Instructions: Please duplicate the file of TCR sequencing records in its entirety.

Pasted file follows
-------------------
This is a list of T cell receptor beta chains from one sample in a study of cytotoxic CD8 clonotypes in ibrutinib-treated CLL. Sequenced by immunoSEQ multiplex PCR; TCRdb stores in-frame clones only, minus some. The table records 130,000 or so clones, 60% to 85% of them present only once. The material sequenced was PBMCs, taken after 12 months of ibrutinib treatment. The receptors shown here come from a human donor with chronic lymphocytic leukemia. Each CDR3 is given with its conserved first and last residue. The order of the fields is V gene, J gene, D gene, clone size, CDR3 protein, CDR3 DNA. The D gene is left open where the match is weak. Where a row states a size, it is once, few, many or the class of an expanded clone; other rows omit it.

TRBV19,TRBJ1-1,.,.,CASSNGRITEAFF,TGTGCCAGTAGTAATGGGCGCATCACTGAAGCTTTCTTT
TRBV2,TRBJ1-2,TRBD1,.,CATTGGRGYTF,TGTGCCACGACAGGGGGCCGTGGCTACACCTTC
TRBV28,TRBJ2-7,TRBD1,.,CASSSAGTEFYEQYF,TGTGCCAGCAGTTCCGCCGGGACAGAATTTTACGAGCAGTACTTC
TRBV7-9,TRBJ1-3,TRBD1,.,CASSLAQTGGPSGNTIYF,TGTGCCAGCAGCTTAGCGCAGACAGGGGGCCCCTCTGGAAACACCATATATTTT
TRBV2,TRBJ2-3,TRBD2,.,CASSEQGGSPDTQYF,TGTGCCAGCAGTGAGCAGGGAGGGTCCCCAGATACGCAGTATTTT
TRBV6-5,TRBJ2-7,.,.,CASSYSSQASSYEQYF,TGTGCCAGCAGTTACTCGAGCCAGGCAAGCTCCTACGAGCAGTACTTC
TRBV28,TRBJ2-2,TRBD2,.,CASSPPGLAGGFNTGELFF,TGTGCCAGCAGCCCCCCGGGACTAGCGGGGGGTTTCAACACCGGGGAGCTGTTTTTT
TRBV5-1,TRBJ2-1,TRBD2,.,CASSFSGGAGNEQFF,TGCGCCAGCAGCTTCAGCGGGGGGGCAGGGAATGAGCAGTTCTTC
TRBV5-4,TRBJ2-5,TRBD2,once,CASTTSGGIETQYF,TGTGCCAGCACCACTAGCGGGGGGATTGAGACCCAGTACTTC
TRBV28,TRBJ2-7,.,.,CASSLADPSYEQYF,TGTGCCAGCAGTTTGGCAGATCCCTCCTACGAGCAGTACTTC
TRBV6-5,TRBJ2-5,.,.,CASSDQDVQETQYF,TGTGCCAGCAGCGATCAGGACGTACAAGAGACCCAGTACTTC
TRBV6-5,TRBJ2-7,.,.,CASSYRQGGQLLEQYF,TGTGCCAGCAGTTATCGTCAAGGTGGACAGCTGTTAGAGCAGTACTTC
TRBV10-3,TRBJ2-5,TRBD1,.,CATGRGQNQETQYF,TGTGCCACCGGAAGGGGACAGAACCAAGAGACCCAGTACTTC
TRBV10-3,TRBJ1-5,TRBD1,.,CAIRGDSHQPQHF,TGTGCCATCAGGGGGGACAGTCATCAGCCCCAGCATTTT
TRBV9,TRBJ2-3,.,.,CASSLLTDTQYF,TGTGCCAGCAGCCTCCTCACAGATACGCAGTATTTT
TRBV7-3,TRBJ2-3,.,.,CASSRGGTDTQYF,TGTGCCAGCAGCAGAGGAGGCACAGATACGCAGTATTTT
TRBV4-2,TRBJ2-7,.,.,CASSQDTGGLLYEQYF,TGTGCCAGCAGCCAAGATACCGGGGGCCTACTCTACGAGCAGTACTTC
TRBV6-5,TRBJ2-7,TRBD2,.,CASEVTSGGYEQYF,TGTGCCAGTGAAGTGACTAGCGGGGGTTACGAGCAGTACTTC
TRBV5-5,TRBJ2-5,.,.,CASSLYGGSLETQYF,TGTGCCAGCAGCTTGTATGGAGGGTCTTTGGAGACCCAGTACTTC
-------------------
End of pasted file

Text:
This is a list of T cell receptor beta chains from one sample in a study of cytotoxic CD8 clonotypes in ibrutinib-treated CLL. Sequenced by immunoSEQ multiplex PCR; TCRdb stores in-frame clones only, minus some. The table records 130,000 or so clones, 60% to 85% of them present only once. The material sequenced was PBMCs, taken after 12 months of ibrutinib treatment. The receptors shown here come from a human donor with chronic lymphocytic leukemia. Each CDR3 is given with its conserved first and last residue. The order of the fields is V gene, J gene, D gene, clone size, CDR3 protein, CDR3 DNA. The D gene is left open where the match is weak. Where a row states a size, it is once, few, many or the class of an expanded clone; other rows omit it.

TRBV19,TRBJ1-1,.,.,CASSNGRITEAFF,TGTGCCAGTAGTAATGGGCGCATCACTGAAGCTTTCTTT
TRBV2,TRBJ1-2,TRBD1,.,CATTGGRGYTF,TGTGCCACGACAGGGGGCCGTGGCTACACCTTC
TRBV28,TRBJ2-7,TRBD1,.,CASSSAGTEFYEQYF,TGTGCCAGCAGTTCCGCCGGGACAGAATTTTACGAGCAGTACTTC
TRBV7-9,TRBJ1-3,TRBD1,.,CASSLAQTGGPSGNTIYF,TGTGCCAGCAGCTTAGCGCAGACAGGGGGCCCCTCTGGAAACACCATATATTTT
TRBV2,TRBJ2-3,TRBD2,.,CASSEQGGSPDTQYF,TGTGCCAGCAGTGAGCAGGGAGGGTCCCCAGATACGCAGTATTTT
TRBV6-5,TRBJ2-7,.,.,CASSYSSQASSYEQYF,TGTGCCAGCAGTTACTCGAGCCAGGCAAGCTCCTACGAGCAGTACTTC
TRBV28,TRBJ2-2,TRBD2,.,CASSPPGLAGGFNTGELFF,TGTGCCAGCAGCCCCCCGGGACTAGCGGGGGGTTTCAACACCGGGGAGCTGTTTTTT
TRBV5-1,TRBJ2-1,TRBD2,.,CASSFSGGAGNEQFF,TGCGCCAGCAGCTTCAGCGGGGGGGCAGGGAATGAGCAGTTCTTC
TRBV5-4,TRBJ2-5,TRBD2,once,CASTTSGGIETQYF,TGTGCCAGCACCACTAGCGGGGGGATTGAGACCCAGTACTTC
TRBV28,TRBJ2-7,.,.,CASSLADPSYEQYF,TGTGCCAGCAGTTTGGCAGATCCCTCCTACGAGCAGTACTTC
TRBV6-5,TRBJ2-5,.,.,CASSDQDVQETQYF,TGTGCCAGCAGCGATCAGGACGTACAAGAGACCCAGTACTTC
TRBV6-5,TRBJ2-7,.,.,CASSYRQGGQLLEQYF,TGTGCCAGCAGTTATCGTCAAGGTGGACAGCTGTTAGAGCAGTACTTC
TRBV10-3,TRBJ2-5,TRBD1,.,CATGRGQNQETQYF,TGTGCCACCGGAAGGGGACAGAACCAAGAGACCCAGTACTTC
TRBV10-3,TRBJ1-5,TRBD1,.,CAIRGDSHQPQHF,TGTGCCATCAGGGGGGACAGTCATCAGCCCCAGCATTTT
TRBV9,TRBJ2-3,.,.,CASSLLTDTQYF,TGTGCCAGCAGCCTCCTCACAGATACGCAGTATTTT
TRBV7-3,TRBJ2-3,.,.,CASSRGGTDTQYF,TGTGCCAGCAGCAGAGGAGGCACAGATACGCAGTATTTT
TRBV4-2,TRBJ2-7,.,.,CASSQDTGGLLYEQYF,TGTGCCAGCAGCCAAGATACCGGGGGCCTACTCTACGAGCAGTACTTC
TRBV6-5,TRBJ2-7,TRBD2,.,CASEVTSGGYEQYF,TGTGCCAGTGAAGTGACTAGCGGGGGTTACGAGCAGTACTTC
TRBV5-5,TRBJ2-5,.,.,CASSLYGGSLETQYF,TGTGCCAGCAGCTTGTATGGAGGGTCTTTGGAGACCCAGTACTTC